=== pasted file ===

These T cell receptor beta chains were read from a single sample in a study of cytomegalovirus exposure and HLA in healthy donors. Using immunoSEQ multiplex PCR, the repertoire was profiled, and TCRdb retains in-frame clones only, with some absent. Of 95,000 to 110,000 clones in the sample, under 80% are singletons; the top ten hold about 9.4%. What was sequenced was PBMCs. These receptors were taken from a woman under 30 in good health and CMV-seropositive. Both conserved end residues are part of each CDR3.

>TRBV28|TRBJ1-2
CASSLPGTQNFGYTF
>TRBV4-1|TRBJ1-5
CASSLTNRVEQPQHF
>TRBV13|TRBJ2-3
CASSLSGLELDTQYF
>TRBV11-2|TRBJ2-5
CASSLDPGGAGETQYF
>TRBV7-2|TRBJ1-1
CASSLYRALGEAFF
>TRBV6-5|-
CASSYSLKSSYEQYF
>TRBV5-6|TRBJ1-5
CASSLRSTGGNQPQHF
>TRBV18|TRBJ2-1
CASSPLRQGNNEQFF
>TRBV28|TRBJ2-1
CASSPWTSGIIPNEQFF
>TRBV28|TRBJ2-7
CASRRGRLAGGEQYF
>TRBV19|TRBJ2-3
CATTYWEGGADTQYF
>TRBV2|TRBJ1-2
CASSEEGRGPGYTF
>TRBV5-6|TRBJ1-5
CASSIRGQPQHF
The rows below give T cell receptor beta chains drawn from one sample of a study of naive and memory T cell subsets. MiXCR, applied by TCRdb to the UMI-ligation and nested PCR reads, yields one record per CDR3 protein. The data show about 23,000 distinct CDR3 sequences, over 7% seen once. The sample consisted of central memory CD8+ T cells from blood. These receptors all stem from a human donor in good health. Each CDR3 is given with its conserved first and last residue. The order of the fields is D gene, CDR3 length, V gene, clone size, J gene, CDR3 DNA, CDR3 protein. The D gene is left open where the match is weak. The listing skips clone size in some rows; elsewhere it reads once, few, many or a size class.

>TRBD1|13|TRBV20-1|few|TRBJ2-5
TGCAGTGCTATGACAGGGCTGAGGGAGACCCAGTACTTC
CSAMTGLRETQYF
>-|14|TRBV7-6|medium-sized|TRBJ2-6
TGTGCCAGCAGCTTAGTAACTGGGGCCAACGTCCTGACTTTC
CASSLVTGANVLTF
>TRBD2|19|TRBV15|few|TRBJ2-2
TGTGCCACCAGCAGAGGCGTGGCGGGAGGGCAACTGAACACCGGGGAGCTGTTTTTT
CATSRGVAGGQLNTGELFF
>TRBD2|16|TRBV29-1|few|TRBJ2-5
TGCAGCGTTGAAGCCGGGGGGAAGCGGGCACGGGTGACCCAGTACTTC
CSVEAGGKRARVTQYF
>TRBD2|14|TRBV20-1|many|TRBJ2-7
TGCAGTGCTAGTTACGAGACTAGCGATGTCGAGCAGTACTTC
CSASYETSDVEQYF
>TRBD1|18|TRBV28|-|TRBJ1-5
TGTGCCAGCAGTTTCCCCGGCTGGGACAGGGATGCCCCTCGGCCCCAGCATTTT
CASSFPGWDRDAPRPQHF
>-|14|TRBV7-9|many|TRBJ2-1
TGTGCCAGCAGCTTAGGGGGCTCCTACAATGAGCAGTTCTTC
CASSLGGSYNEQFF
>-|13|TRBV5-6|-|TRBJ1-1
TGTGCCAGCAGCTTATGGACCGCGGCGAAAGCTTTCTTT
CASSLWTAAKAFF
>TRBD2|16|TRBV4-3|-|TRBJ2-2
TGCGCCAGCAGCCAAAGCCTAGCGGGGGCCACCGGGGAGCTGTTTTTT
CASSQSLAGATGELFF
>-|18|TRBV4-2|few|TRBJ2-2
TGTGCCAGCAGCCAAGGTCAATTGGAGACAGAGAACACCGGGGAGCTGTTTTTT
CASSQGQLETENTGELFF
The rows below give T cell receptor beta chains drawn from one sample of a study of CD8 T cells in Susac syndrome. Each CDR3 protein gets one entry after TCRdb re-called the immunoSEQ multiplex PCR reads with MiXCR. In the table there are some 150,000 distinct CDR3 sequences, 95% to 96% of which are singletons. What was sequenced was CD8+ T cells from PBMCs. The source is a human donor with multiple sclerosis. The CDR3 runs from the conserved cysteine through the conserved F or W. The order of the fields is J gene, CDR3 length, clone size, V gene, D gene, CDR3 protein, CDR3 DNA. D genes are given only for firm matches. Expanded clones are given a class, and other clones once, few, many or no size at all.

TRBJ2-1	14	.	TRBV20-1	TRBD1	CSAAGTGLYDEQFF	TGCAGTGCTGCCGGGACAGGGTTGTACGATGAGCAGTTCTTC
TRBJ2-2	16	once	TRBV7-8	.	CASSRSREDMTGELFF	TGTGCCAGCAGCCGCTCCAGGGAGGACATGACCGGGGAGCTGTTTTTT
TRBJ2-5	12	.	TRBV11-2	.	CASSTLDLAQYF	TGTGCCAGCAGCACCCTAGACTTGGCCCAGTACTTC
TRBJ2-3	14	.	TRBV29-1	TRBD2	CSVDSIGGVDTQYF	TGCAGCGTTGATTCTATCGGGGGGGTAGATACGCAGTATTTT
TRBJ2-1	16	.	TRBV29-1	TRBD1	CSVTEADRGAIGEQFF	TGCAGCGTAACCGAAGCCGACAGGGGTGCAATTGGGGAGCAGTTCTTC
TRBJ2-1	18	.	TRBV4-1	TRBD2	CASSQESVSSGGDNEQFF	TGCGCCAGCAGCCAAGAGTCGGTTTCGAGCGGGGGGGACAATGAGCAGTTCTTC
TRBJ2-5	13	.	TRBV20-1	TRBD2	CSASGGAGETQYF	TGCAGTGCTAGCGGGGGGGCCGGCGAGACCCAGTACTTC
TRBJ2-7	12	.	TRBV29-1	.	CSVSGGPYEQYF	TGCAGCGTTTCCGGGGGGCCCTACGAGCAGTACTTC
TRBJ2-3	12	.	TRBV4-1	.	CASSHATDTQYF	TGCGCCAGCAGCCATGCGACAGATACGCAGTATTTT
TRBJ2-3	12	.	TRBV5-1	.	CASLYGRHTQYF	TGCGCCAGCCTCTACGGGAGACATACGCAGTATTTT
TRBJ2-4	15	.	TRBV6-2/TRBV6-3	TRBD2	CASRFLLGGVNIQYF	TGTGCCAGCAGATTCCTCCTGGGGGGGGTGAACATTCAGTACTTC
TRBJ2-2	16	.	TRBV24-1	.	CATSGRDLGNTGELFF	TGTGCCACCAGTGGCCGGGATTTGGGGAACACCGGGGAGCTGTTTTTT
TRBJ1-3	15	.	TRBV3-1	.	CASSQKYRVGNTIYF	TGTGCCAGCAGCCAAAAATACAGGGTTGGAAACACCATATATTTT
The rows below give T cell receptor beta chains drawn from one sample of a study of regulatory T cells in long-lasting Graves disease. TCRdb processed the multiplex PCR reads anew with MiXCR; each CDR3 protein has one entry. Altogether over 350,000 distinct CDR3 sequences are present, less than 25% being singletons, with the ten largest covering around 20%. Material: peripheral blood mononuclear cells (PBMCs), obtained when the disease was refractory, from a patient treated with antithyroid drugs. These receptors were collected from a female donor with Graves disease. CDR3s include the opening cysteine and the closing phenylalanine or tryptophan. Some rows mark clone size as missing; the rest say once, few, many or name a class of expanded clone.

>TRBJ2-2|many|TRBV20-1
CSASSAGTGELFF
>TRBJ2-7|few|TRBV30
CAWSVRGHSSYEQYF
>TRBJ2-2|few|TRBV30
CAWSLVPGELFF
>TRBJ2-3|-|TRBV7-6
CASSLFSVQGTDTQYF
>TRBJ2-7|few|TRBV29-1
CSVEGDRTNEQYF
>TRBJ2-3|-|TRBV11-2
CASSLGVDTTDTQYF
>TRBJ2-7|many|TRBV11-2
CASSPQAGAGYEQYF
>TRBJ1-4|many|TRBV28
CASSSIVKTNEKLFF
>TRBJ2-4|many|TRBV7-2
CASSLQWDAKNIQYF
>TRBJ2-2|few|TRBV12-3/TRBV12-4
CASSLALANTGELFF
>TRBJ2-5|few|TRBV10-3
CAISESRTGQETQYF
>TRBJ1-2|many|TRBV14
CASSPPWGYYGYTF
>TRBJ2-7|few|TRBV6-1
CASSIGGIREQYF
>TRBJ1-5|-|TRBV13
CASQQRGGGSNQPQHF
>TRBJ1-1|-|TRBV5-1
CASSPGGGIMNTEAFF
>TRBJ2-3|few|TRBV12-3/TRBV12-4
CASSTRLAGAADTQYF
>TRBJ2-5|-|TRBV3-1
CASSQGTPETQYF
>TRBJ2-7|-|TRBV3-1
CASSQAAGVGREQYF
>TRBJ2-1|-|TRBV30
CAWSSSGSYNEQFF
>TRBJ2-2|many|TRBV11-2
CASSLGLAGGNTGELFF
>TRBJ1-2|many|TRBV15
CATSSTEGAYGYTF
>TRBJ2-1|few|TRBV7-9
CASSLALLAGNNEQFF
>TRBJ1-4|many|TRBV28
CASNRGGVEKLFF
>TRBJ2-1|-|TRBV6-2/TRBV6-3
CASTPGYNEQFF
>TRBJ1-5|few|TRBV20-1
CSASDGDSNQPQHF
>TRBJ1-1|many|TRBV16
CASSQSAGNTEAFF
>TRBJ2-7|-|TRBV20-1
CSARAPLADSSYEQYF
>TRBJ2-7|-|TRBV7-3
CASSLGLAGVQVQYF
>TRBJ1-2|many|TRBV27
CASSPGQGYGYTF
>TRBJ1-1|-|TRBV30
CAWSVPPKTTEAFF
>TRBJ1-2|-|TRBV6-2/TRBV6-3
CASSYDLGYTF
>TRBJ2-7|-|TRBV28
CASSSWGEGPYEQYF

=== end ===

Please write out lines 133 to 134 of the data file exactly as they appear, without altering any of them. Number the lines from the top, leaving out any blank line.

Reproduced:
CAWSVPPKTTEAFF
>TRBJ1-2|-|TRBV6-2/TRBV6-3